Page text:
This road trip north of Cairns takes you to the pretty resort town of Palm Cove, along a stunning oceanfront drive to Port Douglas, on to Mossman Gorge for a swim and forest walk, through prime cassowary habitat to the ancient Daintree Rainforest and Cape Tribulation, and on to Cooktown. The best highlights and good (campervan-friendly) campgrounds are mapped below.
Palm Cove is nestled beneath coconut palms at the end of a spectacular sweep of beach. A beachside path meanders through lush gardens with the Coral Sea to one side and restaurants, cafes, bars, galleries and boutiques on the other. Cook a meal at one of the free beachside gas BBQs. Relax, take in the sea views and people watch at the Surf Life Saving Club bar. Camp at the beachfront caravan park. Stroll along the jetty and watch locals catch fish. Hire a kayak and go for a paddle. Ellis Beach also offers beachfront camping in a more natural setting a little further north.
Camping on Ellis Beach
The drive to Port Douglas is amazing in itself, hugging the coast with amazing views of the turquoise Coral Sea. This resort village sits on an inlet amongst lush vegetation with a Seven Mile Beach stretching along one side. Hire a bike and cycle along the beach. People watch and take in the live music at one of the pubs. Splash out on some fine dining. Take a cruise to the Lowe Isles for some snorkeling. Walk from the beach up to the lookout for a view of the town and beach. Try to find the Tin Shed overlooking the inlet. It doesn't look like much from the front, but inside you'll have views over the water to the distant rainforest-clad mountains to the north. If you get their mid afternoon you should find a good table.
This emerald green river is beautiful to look out and very cold to swim in. So if you're here in midsummer and the heat and humidity becomes too oppressive, this is guaranteed to cool you off. The paved path takes you through some lush rainforest with thick vines and fan palms, across a suspension bridge - fun! - to a lookout.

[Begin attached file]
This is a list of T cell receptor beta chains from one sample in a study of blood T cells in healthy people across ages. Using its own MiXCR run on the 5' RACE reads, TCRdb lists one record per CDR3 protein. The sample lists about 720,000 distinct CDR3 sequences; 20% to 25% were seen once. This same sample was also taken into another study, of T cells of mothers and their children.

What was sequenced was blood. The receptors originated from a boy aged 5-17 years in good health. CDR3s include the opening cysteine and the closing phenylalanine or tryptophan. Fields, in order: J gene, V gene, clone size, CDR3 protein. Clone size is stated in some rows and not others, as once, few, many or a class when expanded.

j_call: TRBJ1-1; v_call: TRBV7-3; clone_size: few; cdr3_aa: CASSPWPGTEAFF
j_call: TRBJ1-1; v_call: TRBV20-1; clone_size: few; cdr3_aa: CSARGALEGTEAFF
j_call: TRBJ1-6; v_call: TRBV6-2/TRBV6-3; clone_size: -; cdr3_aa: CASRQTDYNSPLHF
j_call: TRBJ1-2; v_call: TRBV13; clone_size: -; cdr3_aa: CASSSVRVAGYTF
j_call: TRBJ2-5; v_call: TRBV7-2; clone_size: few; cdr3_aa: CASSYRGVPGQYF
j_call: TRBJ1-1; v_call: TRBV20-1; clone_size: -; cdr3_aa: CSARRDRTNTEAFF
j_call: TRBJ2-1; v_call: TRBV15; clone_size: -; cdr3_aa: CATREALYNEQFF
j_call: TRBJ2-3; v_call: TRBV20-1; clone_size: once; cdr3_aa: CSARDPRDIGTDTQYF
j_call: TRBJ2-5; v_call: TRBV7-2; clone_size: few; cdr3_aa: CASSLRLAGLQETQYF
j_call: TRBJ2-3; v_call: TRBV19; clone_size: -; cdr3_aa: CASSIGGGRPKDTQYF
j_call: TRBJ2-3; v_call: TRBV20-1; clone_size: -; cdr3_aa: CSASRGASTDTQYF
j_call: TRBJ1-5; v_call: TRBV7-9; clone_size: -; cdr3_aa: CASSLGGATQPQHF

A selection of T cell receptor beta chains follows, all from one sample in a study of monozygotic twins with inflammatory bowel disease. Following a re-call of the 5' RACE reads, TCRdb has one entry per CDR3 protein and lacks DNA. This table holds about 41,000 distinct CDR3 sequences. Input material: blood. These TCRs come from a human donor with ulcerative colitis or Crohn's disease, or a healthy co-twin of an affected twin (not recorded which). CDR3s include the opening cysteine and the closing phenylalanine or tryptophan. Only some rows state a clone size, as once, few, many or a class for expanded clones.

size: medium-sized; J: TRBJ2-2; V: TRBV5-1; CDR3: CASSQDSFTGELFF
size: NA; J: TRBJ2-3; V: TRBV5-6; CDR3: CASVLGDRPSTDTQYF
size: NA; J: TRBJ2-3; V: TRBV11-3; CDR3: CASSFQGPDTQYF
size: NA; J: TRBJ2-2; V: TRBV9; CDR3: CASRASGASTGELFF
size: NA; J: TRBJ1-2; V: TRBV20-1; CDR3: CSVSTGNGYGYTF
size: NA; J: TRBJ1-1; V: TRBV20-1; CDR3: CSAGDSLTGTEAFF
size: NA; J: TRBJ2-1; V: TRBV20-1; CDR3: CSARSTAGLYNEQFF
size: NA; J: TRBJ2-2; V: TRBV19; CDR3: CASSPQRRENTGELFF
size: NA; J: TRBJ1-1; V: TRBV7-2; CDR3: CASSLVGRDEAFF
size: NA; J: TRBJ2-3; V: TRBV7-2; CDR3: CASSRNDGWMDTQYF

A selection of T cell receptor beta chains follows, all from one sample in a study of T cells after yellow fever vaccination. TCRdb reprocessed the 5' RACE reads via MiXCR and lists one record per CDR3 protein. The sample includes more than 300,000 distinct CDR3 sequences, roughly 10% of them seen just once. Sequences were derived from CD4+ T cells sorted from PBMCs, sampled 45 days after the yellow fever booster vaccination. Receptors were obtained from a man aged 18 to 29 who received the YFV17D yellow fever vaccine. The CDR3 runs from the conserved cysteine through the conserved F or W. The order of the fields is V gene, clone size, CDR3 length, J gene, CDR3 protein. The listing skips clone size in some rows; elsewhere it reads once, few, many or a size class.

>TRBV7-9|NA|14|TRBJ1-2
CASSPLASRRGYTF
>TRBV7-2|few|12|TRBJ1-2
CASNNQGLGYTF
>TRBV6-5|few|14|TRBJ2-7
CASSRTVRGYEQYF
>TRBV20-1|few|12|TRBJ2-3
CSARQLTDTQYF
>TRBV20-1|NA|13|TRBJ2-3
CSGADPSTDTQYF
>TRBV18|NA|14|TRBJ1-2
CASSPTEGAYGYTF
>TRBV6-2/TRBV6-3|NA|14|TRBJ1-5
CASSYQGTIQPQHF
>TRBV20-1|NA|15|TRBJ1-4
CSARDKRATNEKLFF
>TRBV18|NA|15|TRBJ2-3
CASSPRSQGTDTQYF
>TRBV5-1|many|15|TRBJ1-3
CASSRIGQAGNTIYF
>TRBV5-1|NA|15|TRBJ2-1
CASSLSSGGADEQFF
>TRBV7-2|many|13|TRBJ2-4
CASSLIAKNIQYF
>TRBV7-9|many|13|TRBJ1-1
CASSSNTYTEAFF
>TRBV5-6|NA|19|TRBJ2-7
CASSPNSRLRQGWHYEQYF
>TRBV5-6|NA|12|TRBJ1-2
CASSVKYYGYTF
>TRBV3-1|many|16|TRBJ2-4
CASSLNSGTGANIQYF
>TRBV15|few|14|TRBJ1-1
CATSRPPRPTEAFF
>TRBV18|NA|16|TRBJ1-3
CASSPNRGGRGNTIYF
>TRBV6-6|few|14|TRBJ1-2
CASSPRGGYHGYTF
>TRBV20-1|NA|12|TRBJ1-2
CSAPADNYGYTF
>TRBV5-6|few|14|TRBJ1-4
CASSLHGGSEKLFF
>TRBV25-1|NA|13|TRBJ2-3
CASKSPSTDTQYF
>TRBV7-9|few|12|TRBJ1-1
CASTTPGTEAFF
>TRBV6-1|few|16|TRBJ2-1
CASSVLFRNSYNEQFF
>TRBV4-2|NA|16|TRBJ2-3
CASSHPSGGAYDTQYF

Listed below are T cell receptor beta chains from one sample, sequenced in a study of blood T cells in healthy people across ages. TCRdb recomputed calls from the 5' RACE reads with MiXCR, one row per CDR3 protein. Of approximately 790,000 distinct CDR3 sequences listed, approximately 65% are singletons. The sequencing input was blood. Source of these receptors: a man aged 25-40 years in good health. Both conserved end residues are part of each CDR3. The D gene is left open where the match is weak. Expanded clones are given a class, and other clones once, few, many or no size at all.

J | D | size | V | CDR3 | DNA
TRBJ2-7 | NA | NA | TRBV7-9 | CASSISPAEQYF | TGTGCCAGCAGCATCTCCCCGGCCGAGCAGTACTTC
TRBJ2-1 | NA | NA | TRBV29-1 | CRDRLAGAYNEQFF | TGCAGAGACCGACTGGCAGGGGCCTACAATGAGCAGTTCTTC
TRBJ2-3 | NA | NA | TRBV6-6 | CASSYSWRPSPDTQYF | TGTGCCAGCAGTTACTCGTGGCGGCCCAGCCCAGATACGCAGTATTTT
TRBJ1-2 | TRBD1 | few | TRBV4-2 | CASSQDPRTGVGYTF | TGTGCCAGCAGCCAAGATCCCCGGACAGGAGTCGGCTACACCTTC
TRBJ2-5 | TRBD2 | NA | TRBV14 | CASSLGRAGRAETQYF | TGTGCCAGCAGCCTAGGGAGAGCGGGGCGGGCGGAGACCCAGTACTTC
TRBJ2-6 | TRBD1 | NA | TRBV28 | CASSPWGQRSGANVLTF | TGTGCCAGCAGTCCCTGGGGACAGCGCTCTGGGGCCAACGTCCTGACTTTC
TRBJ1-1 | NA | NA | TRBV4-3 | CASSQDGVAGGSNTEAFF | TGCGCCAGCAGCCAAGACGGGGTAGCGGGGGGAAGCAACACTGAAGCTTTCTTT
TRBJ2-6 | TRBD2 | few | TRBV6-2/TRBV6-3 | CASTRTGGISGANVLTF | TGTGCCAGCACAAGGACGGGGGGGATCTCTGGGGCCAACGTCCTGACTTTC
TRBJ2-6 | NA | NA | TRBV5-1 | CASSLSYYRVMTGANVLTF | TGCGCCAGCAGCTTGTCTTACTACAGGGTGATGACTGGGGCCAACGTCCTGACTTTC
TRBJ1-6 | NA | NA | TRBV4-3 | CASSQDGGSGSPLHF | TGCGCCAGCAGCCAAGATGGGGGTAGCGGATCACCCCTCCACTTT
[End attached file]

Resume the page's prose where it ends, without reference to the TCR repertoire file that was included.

Swimming in Mossman Gorge. Photo: Cairns Lifestyle.
The Daintree Rainforest is ancient... Sun winks through giant fan palms. Wildlife and bush turkeys scratch in the undergrowth. Before you know it your forest path has spilled onto a pristine and empty white sand beach. There are a lot of tourist organisations eager to cater to your needs be it zip-lining through the canopy, learning about the wildlife on a guided tour, learning about Indigenous culture or cruising down a river. But you can also explore it on your own.
Daintree Rainforest. Photo: Cairnsattractions.com.au
The drive to Cooktown veers inland through arid plains before swinging back out to the green coast. Stop at the Lion's Den for a drink a meal or to camp for the night. It's a quirky place where you'll meet some locals.
Cooktown itself has a fascinating history. It was here that Captain Cook's damaged ship the Endeavour limped into harbour. He and his crew spent seven weeks here. The botanist Joseph Banks collected and preserved over 200 new species of plants while they were here and artist Sydney Parkinson was the first British artist to draw Aboriginal people from direct observation. Joseph Banks met and spoke with the local people, recording about 50 Guugi Yimithirr words, including the name of the jumping animal they called gangurru, which banks transcribed as "Kangaru". The first recorded sighting of kangaroos by Europeans was on Grassy Hill. It was an eventful stop over for them.
Learn more about this history at the excellent Captain Cook Museum. You could easily spend a few hours here. Wander around town reading plaques and memorials to glean more of the town's history. Climb to the Grassy Hill Lookout where Captain Cook once stood to plot his way through the reef.
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